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Kenyan Opposition Leader Dares President Kibaki to Name Running Mate


Kenya’s leading opposition presidential candidate for the Orange Democratic Movement (ODM) is challenging incumbent President Mwai Kibaki to name his running mate ahead of this month’s general elections. Raila Odinga dared Kibaki to name his running mate to stop Kenyans from guessing, since both he and the other opposition presidential candidate, Kalonzo Musyoka, have chosen their running mates for upcoming elections. But some political observers say Odinga’s challenge is a calculated attempt to undermine the recent significant poll gains by President Kibaki.

Professor Kabiru Kinyanjui is a Kenyan political analyst. From the capital Nairobi, he tells reporter Peter Clottey that Odinga wants the president to alienate some of his support base in his choice of a running mate.

“This results from the fact that Raila’s running mate Musalia Mudavadi has a campaign advertisement which has shown that Raila sometime back in 2002 indicated that Musalia Mudavadi was very corrupt and was involved in the Goldenberg scam. And therefore, since Musalia has been attacked that way, he is trying to ask Kibaki to name his running mate so that they can be able to attack or see how they can be able to put holes to his running mate. And the second thing is that by Kibaki naming his running mate, then it could alienate people in western province, and that would make him lose some votes in the western province,” he noted.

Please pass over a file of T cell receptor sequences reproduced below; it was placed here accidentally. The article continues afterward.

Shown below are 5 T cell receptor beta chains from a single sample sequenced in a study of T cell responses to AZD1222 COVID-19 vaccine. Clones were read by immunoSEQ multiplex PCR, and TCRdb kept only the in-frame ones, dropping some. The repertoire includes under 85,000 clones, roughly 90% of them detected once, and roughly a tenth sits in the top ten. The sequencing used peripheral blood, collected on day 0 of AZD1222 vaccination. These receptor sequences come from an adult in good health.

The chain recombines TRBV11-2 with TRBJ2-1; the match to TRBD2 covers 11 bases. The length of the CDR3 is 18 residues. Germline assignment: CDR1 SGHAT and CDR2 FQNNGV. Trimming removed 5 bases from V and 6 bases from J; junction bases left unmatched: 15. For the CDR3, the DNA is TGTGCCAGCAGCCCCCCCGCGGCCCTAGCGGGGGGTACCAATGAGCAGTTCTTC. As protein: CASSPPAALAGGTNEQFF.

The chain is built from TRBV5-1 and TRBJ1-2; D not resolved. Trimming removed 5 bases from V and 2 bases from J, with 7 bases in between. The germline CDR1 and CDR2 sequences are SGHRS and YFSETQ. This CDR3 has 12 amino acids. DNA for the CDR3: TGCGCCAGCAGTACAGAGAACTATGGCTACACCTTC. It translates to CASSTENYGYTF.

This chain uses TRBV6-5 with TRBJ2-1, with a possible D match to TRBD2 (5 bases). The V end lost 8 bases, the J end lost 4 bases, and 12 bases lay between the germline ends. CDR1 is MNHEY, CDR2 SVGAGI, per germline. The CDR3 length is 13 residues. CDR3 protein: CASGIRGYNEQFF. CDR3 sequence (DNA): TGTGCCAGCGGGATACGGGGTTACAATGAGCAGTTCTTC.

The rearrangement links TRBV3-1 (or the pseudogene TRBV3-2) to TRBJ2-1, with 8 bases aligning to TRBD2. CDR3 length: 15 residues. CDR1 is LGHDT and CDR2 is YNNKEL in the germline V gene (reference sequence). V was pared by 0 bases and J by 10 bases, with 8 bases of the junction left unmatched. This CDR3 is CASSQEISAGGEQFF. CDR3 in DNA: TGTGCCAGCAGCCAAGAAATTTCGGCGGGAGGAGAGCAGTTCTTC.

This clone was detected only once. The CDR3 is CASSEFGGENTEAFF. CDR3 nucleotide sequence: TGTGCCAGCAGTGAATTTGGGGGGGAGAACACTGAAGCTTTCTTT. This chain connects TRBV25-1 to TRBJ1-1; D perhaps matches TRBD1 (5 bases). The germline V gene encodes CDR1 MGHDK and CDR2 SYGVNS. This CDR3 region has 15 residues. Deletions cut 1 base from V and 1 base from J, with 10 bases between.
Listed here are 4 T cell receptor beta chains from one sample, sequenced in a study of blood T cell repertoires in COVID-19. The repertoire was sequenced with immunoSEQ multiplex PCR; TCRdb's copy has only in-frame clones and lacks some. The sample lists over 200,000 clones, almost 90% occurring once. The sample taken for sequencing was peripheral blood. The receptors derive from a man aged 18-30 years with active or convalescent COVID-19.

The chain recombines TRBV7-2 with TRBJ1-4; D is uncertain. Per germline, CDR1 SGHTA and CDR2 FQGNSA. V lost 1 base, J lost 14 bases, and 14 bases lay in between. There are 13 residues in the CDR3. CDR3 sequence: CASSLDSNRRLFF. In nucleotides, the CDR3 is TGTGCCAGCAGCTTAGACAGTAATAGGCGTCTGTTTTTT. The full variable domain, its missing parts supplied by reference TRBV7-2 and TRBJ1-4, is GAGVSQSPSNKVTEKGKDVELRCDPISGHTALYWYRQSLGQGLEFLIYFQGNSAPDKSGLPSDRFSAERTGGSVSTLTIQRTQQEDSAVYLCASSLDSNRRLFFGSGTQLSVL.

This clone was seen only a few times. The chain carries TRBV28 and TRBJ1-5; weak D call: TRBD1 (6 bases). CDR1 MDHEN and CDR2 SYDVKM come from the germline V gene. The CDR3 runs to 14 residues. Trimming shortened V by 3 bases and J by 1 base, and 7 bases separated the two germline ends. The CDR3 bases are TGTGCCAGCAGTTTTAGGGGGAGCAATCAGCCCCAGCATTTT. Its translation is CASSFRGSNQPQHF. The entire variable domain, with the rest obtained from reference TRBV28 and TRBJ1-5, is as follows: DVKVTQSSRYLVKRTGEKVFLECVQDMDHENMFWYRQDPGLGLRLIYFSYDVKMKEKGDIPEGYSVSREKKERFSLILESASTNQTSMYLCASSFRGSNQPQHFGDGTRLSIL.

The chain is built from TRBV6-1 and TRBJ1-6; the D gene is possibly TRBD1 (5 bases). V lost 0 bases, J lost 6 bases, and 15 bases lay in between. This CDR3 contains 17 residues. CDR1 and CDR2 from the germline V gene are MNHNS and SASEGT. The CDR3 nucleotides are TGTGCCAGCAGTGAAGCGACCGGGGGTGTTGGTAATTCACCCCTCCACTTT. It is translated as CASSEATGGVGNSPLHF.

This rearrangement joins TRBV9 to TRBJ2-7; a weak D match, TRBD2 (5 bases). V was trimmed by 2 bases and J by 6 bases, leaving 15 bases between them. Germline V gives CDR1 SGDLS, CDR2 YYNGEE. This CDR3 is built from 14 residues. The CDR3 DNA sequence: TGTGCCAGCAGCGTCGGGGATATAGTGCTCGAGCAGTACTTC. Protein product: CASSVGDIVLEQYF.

Kinyanjui says he disagrees with Odinga’s demand for incumbent President Kibaki to name a running mate, describing it as unconstitutional.

“The Kenyan constitution does not require a presidential candidate to name his vice presidential candidate, and therefore, even Raila was not required to do so. He had to do that so that he can win the votes of western province of Kenya,” he said.

Kinyanjui denied speculations that Kibaki’s promise to increase pay of teachers is part of his re-election bid.

“The first thing is that the deal the teachers had with the government since 1997 came to an end this year. And what the president had indicated is that he is going to appoint a committee, which would look into teachers’ pay in the coming year. What we need to understand is that teachers have been agitating for the increase of their pay, and the government also has a budget that has one of the highest in the region. So I do see a major constraint in terms of increasing teachers’ salaries, while giving free primary education, and also coping to the increase in infrastructure for the increased number of teachers,” he pointed out.

Kinyanjui said the committee the president will set up to look into teachers would soon come out with a methodology and advise the president accordingly “so the appointment of the committee is the one which is going to indicate whether the salary increase is for the teachers or not.”

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